A common-sense transgender sports bill that would ensure female student-athletes have a level playing field against teammates of their own biological sex just passed another hurdle on its way to becoming law in Idaho.
The Fairness in Women’s Sports Act, introduced last month by Rep. Barbara Ehardt (R-Idaho Falls), passed through the House State Affairs Committee and was sent to the Idaho House floor on Thursday, according to KTVB.
Although the bill would also ban transgender “men” from competing in sports against biological men, much of Ehardt’s focus in discussing the bill has been protecting women’s sports from invasion by biologically male athletes.
As we reported last month:
“Boys and men will not be able to take the place of girls and women in sports because it’s not fair. We cannot physically compete against boys and men,” Ehardt told East Idaho News earlier this week.
“The inherent biological, scientific advantages that boys and men have over girls and women,” she added, “even if they were to take hormones, even if they were to spend a couple of years on estrogen, that’s not going to replace the inherent biological advantages that boys and men have.”
“Those biological boys, those men, can still compete (in sports), it will just have to be with those who look like them, that have the same large heart and lungs,” she continued.
Ehardt also declared that her bill is decidedly not anti-LGBTQ and that she has worked with and trained many LGBTQ athletes during her extensive tenure as a basketball coach.
“This has nothing to do with an anti-LGBT agenda. This is all about providing the opportunity for girls and women to continue to compete just as our counterparts, boys and men, are able to compete,” Ehardt said.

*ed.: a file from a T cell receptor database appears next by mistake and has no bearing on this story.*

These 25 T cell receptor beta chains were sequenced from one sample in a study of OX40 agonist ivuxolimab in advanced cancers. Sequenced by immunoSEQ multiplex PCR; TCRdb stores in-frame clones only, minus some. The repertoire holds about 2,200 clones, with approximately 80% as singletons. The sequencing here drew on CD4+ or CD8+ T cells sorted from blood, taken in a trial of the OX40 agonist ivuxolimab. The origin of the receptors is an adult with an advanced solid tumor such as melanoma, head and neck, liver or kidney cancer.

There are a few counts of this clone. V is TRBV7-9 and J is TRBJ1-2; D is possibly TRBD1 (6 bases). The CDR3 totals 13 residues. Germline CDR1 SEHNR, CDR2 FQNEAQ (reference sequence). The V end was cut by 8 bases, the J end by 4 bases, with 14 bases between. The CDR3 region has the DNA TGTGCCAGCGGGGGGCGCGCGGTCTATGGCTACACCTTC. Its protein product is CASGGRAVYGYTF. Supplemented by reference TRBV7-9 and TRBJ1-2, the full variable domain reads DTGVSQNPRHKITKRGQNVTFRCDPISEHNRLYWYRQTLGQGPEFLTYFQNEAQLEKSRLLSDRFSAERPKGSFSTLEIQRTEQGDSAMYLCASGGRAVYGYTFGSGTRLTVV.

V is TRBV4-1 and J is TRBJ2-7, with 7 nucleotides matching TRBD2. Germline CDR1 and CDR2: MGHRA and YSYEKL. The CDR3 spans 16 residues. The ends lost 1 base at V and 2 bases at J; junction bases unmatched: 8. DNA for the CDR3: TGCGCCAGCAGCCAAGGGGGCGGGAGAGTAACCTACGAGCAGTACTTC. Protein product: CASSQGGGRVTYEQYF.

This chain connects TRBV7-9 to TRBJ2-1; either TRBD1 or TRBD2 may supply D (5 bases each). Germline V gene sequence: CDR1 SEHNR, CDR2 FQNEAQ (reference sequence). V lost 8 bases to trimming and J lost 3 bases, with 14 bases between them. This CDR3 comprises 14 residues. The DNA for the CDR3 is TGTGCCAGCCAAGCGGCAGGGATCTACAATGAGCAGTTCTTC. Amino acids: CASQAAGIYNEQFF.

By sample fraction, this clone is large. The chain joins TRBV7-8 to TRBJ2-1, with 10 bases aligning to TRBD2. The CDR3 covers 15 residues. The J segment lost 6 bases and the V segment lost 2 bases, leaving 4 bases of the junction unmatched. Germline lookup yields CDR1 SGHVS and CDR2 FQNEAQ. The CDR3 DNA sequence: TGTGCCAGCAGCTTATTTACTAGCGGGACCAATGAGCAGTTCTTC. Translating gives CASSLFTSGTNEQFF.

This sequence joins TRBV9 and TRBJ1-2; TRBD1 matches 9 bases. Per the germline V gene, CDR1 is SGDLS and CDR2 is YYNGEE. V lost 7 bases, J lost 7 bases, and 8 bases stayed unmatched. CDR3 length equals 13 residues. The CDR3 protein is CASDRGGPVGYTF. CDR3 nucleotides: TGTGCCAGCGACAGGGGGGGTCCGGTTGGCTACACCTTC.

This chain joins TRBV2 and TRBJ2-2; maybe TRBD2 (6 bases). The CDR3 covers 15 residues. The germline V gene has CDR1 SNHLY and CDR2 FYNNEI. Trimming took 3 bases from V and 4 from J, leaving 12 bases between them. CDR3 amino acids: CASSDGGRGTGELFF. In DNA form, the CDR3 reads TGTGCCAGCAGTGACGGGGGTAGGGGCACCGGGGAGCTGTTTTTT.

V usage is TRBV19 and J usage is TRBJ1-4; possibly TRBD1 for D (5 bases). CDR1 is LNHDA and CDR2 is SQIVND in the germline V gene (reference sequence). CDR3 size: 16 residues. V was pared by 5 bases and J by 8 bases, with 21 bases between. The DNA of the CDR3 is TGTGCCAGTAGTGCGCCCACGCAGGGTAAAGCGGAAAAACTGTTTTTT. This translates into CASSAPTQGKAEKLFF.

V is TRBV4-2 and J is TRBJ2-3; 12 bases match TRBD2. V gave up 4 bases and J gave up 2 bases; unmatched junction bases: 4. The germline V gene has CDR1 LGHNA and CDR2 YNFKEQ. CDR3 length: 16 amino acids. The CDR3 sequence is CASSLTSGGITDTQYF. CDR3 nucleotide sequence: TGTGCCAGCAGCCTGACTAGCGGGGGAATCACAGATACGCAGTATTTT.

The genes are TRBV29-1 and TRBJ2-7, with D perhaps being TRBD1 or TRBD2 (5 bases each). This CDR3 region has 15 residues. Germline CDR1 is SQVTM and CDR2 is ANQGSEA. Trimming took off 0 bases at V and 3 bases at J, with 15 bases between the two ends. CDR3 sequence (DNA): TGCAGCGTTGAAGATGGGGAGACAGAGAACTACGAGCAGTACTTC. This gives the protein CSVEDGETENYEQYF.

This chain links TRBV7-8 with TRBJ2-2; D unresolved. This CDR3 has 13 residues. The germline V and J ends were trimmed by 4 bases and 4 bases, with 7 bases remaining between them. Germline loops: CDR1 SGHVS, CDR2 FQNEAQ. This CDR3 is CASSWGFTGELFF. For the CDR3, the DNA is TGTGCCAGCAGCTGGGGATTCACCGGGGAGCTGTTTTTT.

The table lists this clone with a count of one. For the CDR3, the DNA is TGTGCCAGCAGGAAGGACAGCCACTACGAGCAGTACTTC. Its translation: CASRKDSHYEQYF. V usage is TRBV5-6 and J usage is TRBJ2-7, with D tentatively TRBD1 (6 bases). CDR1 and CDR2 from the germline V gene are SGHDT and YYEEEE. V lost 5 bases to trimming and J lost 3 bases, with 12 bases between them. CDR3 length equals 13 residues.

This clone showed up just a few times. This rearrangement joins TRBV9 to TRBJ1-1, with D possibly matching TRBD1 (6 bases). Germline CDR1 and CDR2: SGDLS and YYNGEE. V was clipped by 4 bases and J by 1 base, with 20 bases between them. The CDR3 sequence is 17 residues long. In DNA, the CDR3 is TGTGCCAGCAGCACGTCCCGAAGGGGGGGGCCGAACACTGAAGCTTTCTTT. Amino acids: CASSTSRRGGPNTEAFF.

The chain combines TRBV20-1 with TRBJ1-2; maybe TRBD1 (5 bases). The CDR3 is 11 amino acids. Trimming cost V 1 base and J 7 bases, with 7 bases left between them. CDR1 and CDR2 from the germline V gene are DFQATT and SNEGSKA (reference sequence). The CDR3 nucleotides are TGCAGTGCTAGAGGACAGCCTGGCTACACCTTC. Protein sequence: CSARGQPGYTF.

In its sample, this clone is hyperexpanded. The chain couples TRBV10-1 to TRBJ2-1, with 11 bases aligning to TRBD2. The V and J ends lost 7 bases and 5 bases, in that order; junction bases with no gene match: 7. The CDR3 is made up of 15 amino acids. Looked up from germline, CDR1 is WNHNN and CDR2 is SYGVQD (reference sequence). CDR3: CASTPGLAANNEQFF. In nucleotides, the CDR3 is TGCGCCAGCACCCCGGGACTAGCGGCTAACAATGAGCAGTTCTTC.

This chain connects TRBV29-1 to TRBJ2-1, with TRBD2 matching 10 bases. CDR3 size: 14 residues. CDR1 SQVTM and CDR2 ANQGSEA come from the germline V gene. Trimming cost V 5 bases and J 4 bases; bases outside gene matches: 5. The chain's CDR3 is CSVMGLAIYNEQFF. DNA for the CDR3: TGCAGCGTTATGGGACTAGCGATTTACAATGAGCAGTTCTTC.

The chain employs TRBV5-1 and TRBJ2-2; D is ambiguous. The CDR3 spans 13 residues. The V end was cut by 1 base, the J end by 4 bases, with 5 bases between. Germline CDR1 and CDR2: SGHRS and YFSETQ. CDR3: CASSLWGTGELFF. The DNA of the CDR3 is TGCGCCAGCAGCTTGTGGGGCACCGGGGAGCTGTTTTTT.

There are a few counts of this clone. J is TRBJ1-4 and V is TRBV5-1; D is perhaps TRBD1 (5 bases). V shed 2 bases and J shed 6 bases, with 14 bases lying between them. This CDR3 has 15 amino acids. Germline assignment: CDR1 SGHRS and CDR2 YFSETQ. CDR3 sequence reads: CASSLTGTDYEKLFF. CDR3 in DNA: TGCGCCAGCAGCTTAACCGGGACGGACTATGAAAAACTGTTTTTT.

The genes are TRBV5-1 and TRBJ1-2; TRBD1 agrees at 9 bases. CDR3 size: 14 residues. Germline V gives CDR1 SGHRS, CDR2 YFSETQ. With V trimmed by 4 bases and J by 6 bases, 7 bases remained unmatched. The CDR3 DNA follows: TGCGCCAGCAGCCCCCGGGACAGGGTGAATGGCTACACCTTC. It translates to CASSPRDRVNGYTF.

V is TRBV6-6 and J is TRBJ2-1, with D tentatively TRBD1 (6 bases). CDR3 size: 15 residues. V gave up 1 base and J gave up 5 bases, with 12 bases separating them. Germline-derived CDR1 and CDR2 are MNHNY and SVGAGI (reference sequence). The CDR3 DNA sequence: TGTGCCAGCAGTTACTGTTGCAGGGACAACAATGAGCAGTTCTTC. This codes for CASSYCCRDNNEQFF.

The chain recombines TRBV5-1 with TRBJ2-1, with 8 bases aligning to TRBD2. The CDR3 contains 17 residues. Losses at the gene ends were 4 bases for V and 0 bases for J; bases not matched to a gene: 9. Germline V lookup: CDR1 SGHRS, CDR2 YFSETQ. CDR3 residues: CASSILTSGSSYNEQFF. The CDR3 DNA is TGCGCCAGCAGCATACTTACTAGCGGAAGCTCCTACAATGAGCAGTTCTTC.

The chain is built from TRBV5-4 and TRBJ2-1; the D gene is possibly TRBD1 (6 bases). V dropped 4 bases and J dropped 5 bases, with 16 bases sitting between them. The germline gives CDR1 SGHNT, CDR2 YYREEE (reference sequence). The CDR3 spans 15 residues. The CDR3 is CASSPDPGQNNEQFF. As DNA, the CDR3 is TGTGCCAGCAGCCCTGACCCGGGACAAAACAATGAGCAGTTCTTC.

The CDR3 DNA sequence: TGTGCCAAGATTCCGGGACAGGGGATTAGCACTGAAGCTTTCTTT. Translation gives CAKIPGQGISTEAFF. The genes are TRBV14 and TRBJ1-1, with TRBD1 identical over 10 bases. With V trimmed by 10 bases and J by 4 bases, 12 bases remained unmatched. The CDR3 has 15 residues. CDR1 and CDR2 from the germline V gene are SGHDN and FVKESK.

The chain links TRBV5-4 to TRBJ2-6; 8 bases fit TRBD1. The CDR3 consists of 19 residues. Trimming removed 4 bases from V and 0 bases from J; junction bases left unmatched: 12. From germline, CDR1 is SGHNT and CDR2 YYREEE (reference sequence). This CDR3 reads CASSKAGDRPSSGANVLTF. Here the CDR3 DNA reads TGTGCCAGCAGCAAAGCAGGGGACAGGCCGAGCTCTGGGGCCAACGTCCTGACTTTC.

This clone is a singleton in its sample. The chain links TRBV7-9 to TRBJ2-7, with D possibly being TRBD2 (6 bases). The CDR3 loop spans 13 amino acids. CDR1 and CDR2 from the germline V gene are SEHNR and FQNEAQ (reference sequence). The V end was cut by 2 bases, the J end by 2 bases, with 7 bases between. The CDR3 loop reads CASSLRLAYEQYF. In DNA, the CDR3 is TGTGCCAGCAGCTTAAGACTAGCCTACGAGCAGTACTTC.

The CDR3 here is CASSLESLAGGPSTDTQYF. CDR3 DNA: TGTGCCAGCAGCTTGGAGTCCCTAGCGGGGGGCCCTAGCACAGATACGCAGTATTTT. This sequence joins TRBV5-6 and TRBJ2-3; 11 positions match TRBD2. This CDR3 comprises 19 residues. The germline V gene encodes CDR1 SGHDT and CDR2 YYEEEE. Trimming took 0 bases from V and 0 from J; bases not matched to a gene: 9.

“Allowing boys and men to compete against girls and women shatters our dreams,” Ehardt told KTVB, adding that allowing biological males to compete in women’s sports reverses nearly 50 years of advances for Idaho women. “Forcing girls and women to compete against biological boys and men has too often made us spectators in our own sports.”
The bill also contains a section that would allow a student to establish their sex, if disputed, by presenting a signed doctor’s note “based solely on: (a) The student’s internal and external reproductive anatomy; (b) The student’s normal endogenously produced levels of testosterone; (c) An analysis of the student’s genetic makeup.”
According to the ACLU’s public policy strategist Kathy Griesmyer, however, such stringent and scientific criteria for being a male or female “creates a paradigm of discrimination that impermissibly forces sex stereotypes by allowing anyone who does not meet expectations of their sex to be subjected to invasive, unnecessary and traumatizing medical testing.”
Leftist word salads aside, this bill is one of several that may not holistically address the issue of transgender individuals in student sports, but it’s a start we can stand behind!
As we’ve previously reported, even compelling transgender students to compete within divisions of their own biological sex can leave girls at risk, as demonstrated in the case of “Mack” Beggs.
Beggs, a biologically female college athlete in Texas who identifies as a male, sailed through undefeated to the 2017 and 2018 state championships for her weight class, with 57-0 and 32-0 records, respectively. Several girls refused to wrestle Beggs, fearing injury.
Although Beggs’ school district required her to compete according to her biological sex, it did not prevent her from continuing hormone therapy and taking testosterone, a clear factor in the girl’s massive winning streak.
Perhaps additional legislation is needed to ensure that girls and women are also shielded from “competition” against their fellow females who happen to have unnatural doses of testosterone coursing through their systems. For now, we strongly support Rep. Ehardt and The Fairness in Women’s Sports Act. It is a sensible and much-needed first step to ensure that biological males, who are demonstrably stronger than females even after the typically-required calendar year of hormone therapy, are not allowed to trample on female teammates and opponents.
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